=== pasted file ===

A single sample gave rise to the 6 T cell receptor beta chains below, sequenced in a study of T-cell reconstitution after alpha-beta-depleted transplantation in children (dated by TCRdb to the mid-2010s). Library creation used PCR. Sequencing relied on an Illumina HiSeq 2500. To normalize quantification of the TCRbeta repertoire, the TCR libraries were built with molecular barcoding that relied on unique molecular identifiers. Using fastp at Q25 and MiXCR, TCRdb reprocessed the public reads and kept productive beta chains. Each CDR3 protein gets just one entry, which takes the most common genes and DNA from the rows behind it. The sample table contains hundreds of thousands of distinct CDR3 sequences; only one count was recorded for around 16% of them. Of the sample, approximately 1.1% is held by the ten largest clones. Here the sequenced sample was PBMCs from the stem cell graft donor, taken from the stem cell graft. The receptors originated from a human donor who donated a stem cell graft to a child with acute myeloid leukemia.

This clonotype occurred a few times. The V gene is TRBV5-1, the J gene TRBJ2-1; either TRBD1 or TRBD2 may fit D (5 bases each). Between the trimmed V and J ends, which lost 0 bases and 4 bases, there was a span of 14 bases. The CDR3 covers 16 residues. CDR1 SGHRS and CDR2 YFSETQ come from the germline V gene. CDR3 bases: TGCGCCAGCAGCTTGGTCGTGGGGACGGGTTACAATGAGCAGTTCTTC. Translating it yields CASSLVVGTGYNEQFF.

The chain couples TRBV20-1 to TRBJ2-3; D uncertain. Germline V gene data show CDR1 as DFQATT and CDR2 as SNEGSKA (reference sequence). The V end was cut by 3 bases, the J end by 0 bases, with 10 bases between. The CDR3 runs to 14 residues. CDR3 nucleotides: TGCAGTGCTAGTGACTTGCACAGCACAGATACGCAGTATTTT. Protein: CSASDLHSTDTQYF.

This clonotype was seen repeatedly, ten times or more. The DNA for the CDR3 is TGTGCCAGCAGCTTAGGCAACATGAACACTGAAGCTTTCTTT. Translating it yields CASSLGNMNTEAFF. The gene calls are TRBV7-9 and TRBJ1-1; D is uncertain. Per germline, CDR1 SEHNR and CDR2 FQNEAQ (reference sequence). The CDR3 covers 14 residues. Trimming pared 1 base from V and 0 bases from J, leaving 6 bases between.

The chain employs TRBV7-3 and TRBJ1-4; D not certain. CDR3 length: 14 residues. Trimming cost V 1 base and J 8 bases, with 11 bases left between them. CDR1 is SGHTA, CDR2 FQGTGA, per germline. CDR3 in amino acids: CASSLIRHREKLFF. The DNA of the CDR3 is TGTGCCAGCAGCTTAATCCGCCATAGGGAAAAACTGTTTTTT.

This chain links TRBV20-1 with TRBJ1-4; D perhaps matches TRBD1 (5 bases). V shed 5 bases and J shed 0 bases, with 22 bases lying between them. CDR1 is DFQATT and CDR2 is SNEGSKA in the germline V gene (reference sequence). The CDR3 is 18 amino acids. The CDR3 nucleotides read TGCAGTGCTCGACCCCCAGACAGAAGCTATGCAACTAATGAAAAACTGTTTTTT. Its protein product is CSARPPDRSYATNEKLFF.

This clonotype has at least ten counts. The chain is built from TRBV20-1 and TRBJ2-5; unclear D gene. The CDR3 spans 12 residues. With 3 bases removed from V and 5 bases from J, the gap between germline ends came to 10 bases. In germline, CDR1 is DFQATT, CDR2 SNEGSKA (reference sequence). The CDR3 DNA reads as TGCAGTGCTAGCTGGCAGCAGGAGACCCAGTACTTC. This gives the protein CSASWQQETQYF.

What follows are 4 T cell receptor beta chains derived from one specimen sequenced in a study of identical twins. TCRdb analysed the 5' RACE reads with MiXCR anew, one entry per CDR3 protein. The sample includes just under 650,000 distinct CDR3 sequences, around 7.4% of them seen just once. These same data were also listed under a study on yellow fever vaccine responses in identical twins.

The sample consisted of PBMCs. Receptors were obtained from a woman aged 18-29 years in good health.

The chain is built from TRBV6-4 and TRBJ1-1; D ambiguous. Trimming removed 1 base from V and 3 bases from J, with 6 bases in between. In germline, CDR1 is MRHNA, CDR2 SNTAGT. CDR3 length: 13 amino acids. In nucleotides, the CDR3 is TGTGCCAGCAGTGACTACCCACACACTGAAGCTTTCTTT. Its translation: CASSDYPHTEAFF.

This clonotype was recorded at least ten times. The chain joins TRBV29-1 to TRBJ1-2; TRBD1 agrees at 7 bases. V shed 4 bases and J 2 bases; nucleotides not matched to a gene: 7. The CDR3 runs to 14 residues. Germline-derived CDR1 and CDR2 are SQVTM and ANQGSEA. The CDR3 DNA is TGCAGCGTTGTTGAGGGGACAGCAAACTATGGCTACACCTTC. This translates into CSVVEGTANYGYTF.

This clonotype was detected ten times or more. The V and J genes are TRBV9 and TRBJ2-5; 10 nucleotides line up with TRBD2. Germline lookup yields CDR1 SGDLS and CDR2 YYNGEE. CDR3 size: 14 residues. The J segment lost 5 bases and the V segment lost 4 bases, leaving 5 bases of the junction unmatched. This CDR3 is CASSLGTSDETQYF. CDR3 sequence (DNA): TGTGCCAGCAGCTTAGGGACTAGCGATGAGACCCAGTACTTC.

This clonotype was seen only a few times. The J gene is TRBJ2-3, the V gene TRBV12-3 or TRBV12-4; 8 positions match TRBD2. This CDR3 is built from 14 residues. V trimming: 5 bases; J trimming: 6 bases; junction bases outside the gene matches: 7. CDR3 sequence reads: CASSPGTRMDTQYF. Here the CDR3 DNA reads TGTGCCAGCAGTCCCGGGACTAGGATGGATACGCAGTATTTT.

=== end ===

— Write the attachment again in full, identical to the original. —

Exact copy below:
A single sample gave rise to the 6 T cell receptor beta chains below, sequenced in a study of T-cell reconstitution after alpha-beta-depleted transplantation in children (dated by TCRdb to the mid-2010s). Library creation used PCR. Sequencing relied on an Illumina HiSeq 2500. To normalize quantification of the TCRbeta repertoire, the TCR libraries were built with molecular barcoding that relied on unique molecular identifiers. Using fastp at Q25 and MiXCR, TCRdb reprocessed the public reads and kept productive beta chains. Each CDR3 protein gets just one entry, which takes the most common genes and DNA from the rows behind it. The sample table contains hundreds of thousands of distinct CDR3 sequences; only one count was recorded for around 16% of them. Of the sample, approximately 1.1% is held by the ten largest clones. Here the sequenced sample was PBMCs from the stem cell graft donor, taken from the stem cell graft. The receptors originated from a human donor who donated a stem cell graft to a child with acute myeloid leukemia.

This clonotype occurred a few times. The V gene is TRBV5-1, the J gene TRBJ2-1; either TRBD1 or TRBD2 may fit D (5 bases each). Between the trimmed V and J ends, which lost 0 bases and 4 bases, there was a span of 14 bases. The CDR3 covers 16 residues. CDR1 SGHRS and CDR2 YFSETQ come from the germline V gene. CDR3 bases: TGCGCCAGCAGCTTGGTCGTGGGGACGGGTTACAATGAGCAGTTCTTC. Translating it yields CASSLVVGTGYNEQFF.

The chain couples TRBV20-1 to TRBJ2-3; D uncertain. Germline V gene data show CDR1 as DFQATT and CDR2 as SNEGSKA (reference sequence). The V end was cut by 3 bases, the J end by 0 bases, with 10 bases between. The CDR3 runs to 14 residues. CDR3 nucleotides: TGCAGTGCTAGTGACTTGCACAGCACAGATACGCAGTATTTT. Protein: CSASDLHSTDTQYF.

This clonotype was seen repeatedly, ten times or more. The DNA for the CDR3 is TGTGCCAGCAGCTTAGGCAACATGAACACTGAAGCTTTCTTT. Translating it yields CASSLGNMNTEAFF. The gene calls are TRBV7-9 and TRBJ1-1; D is uncertain. Per germline, CDR1 SEHNR and CDR2 FQNEAQ (reference sequence). The CDR3 covers 14 residues. Trimming pared 1 base from V and 0 bases from J, leaving 6 bases between.

The chain employs TRBV7-3 and TRBJ1-4; D not certain. CDR3 length: 14 residues. Trimming cost V 1 base and J 8 bases, with 11 bases left between them. CDR1 is SGHTA, CDR2 FQGTGA, per germline. CDR3 in amino acids: CASSLIRHREKLFF. The DNA of the CDR3 is TGTGCCAGCAGCTTAATCCGCCATAGGGAAAAACTGTTTTTT.

This chain links TRBV20-1 with TRBJ1-4; D perhaps matches TRBD1 (5 bases). V shed 5 bases and J shed 0 bases, with 22 bases lying between them. CDR1 is DFQATT and CDR2 is SNEGSKA in the germline V gene (reference sequence). The CDR3 is 18 amino acids. The CDR3 nucleotides read TGCAGTGCTCGACCCCCAGACAGAAGCTATGCAACTAATGAAAAACTGTTTTTT. Its protein product is CSARPPDRSYATNEKLFF.

This clonotype has at least ten counts. The chain is built from TRBV20-1 and TRBJ2-5; unclear D gene. The CDR3 spans 12 residues. With 3 bases removed from V and 5 bases from J, the gap between germline ends came to 10 bases. In germline, CDR1 is DFQATT, CDR2 SNEGSKA (reference sequence). The CDR3 DNA reads as TGCAGTGCTAGCTGGCAGCAGGAGACCCAGTACTTC. This gives the protein CSASWQQETQYF.

What follows are 4 T cell receptor beta chains derived from one specimen sequenced in a study of identical twins. TCRdb analysed the 5' RACE reads with MiXCR anew, one entry per CDR3 protein. The sample includes just under 650,000 distinct CDR3 sequences, around 7.4% of them seen just once. These same data were also listed under a study on yellow fever vaccine responses in identical twins.

The sample consisted of PBMCs. Receptors were obtained from a woman aged 18-29 years in good health.

The chain is built from TRBV6-4 and TRBJ1-1; D ambiguous. Trimming removed 1 base from V and 3 bases from J, with 6 bases in between. In germline, CDR1 is MRHNA, CDR2 SNTAGT. CDR3 length: 13 amino acids. In nucleotides, the CDR3 is TGTGCCAGCAGTGACTACCCACACACTGAAGCTTTCTTT. Its translation: CASSDYPHTEAFF.

This clonotype was recorded at least ten times. The chain joins TRBV29-1 to TRBJ1-2; TRBD1 agrees at 7 bases. V shed 4 bases and J 2 bases; nucleotides not matched to a gene: 7. The CDR3 runs to 14 residues. Germline-derived CDR1 and CDR2 are SQVTM and ANQGSEA. The CDR3 DNA is TGCAGCGTTGTTGAGGGGACAGCAAACTATGGCTACACCTTC. This translates into CSVVEGTANYGYTF.

This clonotype was detected ten times or more. The V and J genes are TRBV9 and TRBJ2-5; 10 nucleotides line up with TRBD2. Germline lookup yields CDR1 SGDLS and CDR2 YYNGEE. CDR3 size: 14 residues. The J segment lost 5 bases and the V segment lost 4 bases, leaving 5 bases of the junction unmatched. This CDR3 is CASSLGTSDETQYF. CDR3 sequence (DNA): TGTGCCAGCAGCTTAGGGACTAGCGATGAGACCCAGTACTTC.

This clonotype was seen only a few times. The J gene is TRBJ2-3, the V gene TRBV12-3 or TRBV12-4; 8 positions match TRBD2. This CDR3 is built from 14 residues. V trimming: 5 bases; J trimming: 6 bases; junction bases outside the gene matches: 7. CDR3 sequence reads: CASSPGTRMDTQYF. Here the CDR3 DNA reads TGTGCCAGCAGTCCCGGGACTAGGATGGATACGCAGTATTTT.